Economic growth in the 19-country eurozone accelerated in February to reach the strongest pace in nearly six years, a closely watched survey found Tuesday.
In its monthly survey of economic activity across the region, financial information company IHS Markit also said job creation was the best for nine and a half years, as order books and business optimism continued to pick up.
The firm’s purchasing managers’ composite output index a broad gauge of economic activity spiked to 56.0 points in February from 54.4 the previous month.
The index now stands at its highest level since April 2011, which points to potentially robust quarterly growth of 0.6 per cent in the first three months of the year, if sustained in March.
“The eurozone economy moved up a gear in February,” said Chris Williamson, the firm’s chief business economist.
“With inflows of new orders also surging and firms becoming even more optimistic about the year ahead, growth could even lift higher in coming months.”
The big surprise within the survey was that France appears to be growing slightly faster than Germany for the first time since August 2012. Both, according to Williamson, are growing at rates of between 0.6 per cent and 0.7 per cent in the first quarter.
“France’s revival represents a much-needed broadening out of the region’s recovery and bodes well for the eurozone’s upturn to become more self-sustaining,” said Williamson.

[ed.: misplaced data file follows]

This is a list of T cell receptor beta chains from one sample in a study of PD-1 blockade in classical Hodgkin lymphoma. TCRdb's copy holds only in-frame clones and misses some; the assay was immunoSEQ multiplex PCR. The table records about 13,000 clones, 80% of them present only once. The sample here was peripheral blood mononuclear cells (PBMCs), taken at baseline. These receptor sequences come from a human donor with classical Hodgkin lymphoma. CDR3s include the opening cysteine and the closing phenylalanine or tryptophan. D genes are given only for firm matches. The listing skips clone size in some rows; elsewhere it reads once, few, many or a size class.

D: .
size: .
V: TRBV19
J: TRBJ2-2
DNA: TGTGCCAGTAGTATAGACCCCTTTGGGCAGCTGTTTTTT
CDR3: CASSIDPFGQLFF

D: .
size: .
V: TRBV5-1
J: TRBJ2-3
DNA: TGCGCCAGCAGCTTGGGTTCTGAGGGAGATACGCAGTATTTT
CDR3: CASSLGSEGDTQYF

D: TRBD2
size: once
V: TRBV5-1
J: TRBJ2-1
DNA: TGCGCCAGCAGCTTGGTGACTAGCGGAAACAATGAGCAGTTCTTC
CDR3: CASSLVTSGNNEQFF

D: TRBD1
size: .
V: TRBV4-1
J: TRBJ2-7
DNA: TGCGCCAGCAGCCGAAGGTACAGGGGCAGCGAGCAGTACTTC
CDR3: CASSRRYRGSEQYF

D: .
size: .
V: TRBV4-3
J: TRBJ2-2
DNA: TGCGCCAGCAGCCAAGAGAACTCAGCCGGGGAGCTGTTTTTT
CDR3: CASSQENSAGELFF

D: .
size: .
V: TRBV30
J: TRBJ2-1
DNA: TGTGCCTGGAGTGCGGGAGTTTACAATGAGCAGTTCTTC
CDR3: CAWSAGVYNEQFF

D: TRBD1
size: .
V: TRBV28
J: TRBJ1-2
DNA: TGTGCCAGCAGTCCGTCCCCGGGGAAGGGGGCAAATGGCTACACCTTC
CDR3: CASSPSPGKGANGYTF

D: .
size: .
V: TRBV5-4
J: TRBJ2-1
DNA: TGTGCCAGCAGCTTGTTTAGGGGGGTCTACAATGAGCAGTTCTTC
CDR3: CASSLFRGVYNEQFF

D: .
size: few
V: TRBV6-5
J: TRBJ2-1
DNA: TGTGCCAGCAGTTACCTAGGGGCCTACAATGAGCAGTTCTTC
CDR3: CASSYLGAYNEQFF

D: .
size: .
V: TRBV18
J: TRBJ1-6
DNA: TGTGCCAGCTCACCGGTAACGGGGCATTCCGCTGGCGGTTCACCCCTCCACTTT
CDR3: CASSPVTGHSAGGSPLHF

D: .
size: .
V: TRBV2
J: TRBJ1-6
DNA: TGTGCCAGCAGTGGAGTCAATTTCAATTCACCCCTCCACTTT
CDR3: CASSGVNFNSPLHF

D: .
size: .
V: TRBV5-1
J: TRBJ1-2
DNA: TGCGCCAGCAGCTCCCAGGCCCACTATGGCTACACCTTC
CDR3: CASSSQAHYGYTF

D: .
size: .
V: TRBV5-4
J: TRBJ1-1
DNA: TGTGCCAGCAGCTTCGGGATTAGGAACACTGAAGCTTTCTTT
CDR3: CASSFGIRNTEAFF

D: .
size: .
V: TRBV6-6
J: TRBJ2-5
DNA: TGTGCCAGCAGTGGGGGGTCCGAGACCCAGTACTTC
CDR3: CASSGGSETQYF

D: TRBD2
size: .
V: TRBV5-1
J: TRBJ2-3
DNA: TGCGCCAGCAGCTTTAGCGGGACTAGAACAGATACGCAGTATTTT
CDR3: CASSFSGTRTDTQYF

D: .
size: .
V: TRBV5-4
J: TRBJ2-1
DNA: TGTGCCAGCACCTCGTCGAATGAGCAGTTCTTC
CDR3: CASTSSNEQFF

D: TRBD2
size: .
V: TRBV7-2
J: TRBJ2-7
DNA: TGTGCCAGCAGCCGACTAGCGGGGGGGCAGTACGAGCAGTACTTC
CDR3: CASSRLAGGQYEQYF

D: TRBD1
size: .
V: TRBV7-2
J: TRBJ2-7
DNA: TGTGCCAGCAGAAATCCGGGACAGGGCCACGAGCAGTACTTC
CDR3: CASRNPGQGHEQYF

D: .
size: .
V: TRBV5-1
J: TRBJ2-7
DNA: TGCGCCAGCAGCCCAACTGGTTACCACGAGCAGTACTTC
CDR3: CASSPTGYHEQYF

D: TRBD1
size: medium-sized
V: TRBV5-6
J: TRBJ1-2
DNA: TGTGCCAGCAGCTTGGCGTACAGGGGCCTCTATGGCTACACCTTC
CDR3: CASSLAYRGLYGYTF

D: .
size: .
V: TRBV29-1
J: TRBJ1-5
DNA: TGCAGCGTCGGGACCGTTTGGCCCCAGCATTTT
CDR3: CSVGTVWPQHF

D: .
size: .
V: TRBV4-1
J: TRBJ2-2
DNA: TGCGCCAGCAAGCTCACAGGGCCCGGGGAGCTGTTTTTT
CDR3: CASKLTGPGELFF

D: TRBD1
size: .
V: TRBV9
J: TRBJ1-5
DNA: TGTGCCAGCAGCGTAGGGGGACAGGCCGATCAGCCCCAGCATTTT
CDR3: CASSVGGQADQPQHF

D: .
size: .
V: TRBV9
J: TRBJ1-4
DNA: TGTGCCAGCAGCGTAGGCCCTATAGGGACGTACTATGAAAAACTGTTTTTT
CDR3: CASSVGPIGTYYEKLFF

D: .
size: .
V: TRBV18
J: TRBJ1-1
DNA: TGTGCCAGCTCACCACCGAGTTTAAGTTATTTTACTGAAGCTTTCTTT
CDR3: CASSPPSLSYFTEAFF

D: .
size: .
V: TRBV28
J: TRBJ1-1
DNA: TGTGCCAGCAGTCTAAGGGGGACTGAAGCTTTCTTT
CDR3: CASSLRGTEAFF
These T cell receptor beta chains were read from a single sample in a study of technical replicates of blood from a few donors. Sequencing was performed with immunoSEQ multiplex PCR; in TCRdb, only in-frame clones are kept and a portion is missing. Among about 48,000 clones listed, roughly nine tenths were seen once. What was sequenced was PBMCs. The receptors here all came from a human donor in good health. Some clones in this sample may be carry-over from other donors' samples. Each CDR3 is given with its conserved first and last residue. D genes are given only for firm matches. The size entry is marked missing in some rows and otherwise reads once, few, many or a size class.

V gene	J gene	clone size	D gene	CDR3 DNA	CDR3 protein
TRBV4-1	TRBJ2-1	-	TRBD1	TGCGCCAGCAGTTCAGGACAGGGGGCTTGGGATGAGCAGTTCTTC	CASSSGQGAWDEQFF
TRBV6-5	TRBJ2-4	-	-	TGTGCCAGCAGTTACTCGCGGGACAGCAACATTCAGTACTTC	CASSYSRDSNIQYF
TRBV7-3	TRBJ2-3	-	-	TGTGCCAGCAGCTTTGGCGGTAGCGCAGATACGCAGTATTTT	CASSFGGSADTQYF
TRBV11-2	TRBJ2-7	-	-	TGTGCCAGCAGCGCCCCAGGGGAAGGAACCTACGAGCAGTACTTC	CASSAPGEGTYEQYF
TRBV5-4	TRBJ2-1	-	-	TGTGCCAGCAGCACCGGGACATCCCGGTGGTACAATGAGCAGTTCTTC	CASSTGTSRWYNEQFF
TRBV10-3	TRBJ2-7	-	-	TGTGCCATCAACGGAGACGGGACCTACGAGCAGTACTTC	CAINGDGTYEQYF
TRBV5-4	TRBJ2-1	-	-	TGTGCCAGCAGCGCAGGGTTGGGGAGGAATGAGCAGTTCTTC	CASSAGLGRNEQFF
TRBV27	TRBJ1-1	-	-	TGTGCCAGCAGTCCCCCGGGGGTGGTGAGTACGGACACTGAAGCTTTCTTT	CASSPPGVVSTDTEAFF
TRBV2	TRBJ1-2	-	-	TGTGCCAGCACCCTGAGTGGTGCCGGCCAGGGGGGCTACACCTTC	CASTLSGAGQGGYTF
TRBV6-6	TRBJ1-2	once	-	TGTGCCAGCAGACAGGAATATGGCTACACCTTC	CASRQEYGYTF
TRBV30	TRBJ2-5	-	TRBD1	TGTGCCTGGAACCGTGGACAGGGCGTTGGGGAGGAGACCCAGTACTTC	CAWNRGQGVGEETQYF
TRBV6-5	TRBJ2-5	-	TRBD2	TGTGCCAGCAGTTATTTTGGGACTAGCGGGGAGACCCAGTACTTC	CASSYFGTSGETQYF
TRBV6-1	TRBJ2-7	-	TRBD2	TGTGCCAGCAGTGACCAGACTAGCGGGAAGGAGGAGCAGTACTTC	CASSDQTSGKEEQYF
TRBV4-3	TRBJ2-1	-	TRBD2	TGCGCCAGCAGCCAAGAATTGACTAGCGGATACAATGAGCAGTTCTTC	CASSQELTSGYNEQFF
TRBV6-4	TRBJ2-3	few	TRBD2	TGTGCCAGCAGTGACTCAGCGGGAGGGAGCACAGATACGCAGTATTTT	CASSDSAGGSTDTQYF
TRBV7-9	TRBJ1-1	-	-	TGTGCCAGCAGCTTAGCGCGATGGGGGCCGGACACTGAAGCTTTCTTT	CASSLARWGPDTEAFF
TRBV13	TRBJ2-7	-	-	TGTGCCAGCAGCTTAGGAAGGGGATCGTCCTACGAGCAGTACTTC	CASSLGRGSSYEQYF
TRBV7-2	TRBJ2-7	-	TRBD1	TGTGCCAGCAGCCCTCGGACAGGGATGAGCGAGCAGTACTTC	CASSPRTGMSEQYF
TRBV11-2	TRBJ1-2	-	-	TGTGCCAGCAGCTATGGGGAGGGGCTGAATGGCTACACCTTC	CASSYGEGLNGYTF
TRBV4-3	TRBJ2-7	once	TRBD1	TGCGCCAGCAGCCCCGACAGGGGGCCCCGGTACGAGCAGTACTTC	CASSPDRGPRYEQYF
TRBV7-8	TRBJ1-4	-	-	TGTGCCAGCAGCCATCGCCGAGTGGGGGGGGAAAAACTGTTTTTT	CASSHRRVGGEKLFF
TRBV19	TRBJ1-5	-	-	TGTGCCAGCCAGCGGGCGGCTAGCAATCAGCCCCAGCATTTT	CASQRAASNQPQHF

France is in focus at the moment ahead of upcoming elections. Opinion polls suggest that the race is narrowing. Though they show that far-right presidential candidate Marine Le Pen would be ahead in the first ballot, she still trails potential rivals in the subsequent runoff.
Political uncertainties abound in the eurozone this year. In addition to the French election in April/May, there are national polls taking place in the Netherlands next month and Germany in the autumn.
In light of last year’s vote in Britain to leave the European Union and Donald Trump’s victory in the US presidential election, there are concerns that a populist tide may sweep continental Europe, too.
Given the uncertainties, few in the markets think the European Central Bank will soon bring an end to its stimulus efforts to revive the eurozone economy.
Still, another potential bright spot for policymakers at the ECB was the survey’s finding that inflation appears to be rising from dangerously low levels previously.
“The ECB will be cheered by the signs of stronger growth and further upturn in price pressures, though will no doubt remain concerned that elections and Brexit could disrupt the business environment this year,” said Williamson.
“No change in policy therefore looks likely until at least after the German elections in September.”